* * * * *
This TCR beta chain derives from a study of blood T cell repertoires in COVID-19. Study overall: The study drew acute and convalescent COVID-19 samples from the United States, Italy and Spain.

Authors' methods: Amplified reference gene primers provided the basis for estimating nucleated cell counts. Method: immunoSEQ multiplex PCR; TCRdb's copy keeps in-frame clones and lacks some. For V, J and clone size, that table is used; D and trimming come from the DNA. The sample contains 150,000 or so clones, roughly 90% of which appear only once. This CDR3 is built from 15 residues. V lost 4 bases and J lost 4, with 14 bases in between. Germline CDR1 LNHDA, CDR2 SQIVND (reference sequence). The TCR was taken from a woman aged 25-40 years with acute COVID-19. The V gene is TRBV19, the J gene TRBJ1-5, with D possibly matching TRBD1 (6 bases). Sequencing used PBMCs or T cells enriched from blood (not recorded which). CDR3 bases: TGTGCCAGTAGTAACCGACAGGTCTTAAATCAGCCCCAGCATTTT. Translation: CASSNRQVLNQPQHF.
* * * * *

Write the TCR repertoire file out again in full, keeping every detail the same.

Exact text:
This TCR beta chain derives from a study of blood T cell repertoires in COVID-19. Study overall: The study drew acute and convalescent COVID-19 samples from the United States, Italy and Spain.

Authors' methods: Amplified reference gene primers provided the basis for estimating nucleated cell counts. Method: immunoSEQ multiplex PCR; TCRdb's copy keeps in-frame clones and lacks some. For V, J and clone size, that table is used; D and trimming come from the DNA. The sample contains 150,000 or so clones, roughly 90% of which appear only once. This CDR3 is built from 15 residues. V lost 4 bases and J lost 4, with 14 bases in between. Germline CDR1 LNHDA, CDR2 SQIVND (reference sequence). The TCR was taken from a woman aged 25-40 years with acute COVID-19. The V gene is TRBV19, the J gene TRBJ1-5, with D possibly matching TRBD1 (6 bases). Sequencing used PBMCs or T cells enriched from blood (not recorded which). CDR3 bases: TGTGCCAGTAGTAACCGACAGGTCTTAAATCAGCCCCAGCATTTT. Translation: CASSNRQVLNQPQHF.